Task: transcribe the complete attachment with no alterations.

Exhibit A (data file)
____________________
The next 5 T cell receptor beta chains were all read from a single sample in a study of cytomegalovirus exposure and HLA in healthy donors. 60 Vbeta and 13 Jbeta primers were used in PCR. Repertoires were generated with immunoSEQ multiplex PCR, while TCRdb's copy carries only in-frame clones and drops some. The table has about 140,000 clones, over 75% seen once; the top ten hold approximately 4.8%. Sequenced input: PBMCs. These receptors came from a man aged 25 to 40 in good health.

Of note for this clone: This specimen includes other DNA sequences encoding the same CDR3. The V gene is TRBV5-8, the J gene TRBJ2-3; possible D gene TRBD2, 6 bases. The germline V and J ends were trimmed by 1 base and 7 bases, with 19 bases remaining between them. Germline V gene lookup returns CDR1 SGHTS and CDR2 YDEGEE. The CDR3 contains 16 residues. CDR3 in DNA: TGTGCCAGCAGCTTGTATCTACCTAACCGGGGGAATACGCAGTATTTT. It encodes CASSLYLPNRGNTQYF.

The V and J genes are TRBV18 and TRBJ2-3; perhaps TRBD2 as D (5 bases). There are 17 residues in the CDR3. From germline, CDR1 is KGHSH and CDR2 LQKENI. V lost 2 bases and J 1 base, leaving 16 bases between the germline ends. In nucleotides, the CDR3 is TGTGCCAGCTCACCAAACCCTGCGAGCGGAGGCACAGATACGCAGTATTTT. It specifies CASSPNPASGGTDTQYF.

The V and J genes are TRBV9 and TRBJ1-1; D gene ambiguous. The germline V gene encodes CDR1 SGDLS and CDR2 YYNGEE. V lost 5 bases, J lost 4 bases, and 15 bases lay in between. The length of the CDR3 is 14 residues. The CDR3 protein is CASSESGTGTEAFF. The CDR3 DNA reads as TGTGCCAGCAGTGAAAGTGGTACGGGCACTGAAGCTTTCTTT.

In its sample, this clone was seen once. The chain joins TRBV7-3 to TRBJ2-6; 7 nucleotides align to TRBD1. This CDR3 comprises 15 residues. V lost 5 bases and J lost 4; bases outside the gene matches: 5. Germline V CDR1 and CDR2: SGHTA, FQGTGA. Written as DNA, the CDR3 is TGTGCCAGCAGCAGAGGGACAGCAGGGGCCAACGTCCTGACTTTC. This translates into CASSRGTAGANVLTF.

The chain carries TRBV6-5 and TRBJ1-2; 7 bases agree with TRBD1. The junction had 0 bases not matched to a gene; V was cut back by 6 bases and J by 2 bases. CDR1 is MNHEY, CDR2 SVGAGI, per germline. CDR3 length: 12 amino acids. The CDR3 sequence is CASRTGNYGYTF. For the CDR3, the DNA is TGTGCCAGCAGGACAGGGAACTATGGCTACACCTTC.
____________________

The next 5 T cell receptor beta chains were all read from a single sample in a study of cytomegalovirus exposure and HLA in healthy donors. 60 Vbeta and 13 Jbeta primers were used in PCR. Repertoires were generated with immunoSEQ multiplex PCR, while TCRdb's copy carries only in-frame clones and drops some. The table has about 140,000 clones, over 75% seen once; the top ten hold approximately 4.8%. Sequenced input: PBMCs. These receptors came from a man aged 25 to 40 in good health.

Of note for this clone: This specimen includes other DNA sequences encoding the same CDR3. The V gene is TRBV5-8, the J gene TRBJ2-3; possible D gene TRBD2, 6 bases. The germline V and J ends were trimmed by 1 base and 7 bases, with 19 bases remaining between them. Germline V gene lookup returns CDR1 SGHTS and CDR2 YDEGEE. The CDR3 contains 16 residues. CDR3 in DNA: TGTGCCAGCAGCTTGTATCTACCTAACCGGGGGAATACGCAGTATTTT. It encodes CASSLYLPNRGNTQYF.

The V and J genes are TRBV18 and TRBJ2-3; perhaps TRBD2 as D (5 bases). There are 17 residues in the CDR3. From germline, CDR1 is KGHSH and CDR2 LQKENI. V lost 2 bases and J 1 base, leaving 16 bases between the germline ends. In nucleotides, the CDR3 is TGTGCCAGCTCACCAAACCCTGCGAGCGGAGGCACAGATACGCAGTATTTT. It specifies CASSPNPASGGTDTQYF.

The V and J genes are TRBV9 and TRBJ1-1; D gene ambiguous. The germline V gene encodes CDR1 SGDLS and CDR2 YYNGEE. V lost 5 bases, J lost 4 bases, and 15 bases lay in between. The length of the CDR3 is 14 residues. The CDR3 protein is CASSESGTGTEAFF. The CDR3 DNA reads as TGTGCCAGCAGTGAAAGTGGTACGGGCACTGAAGCTTTCTTT.

In its sample, this clone was seen once. The chain joins TRBV7-3 to TRBJ2-6; 7 nucleotides align to TRBD1. This CDR3 comprises 15 residues. V lost 5 bases and J lost 4; bases outside the gene matches: 5. Germline V CDR1 and CDR2: SGHTA, FQGTGA. Written as DNA, the CDR3 is TGTGCCAGCAGCAGAGGGACAGCAGGGGCCAACGTCCTGACTTTC. This translates into CASSRGTAGANVLTF.

The chain carries TRBV6-5 and TRBJ1-2; 7 bases agree with TRBD1. The junction had 0 bases not matched to a gene; V was cut back by 6 bases and J by 2 bases. CDR1 is MNHEY, CDR2 SVGAGI, per germline. CDR3 length: 12 amino acids. The CDR3 sequence is CASRTGNYGYTF. For the CDR3, the DNA is TGTGCCAGCAGGACAGGGAACTATGGCTACACCTTC.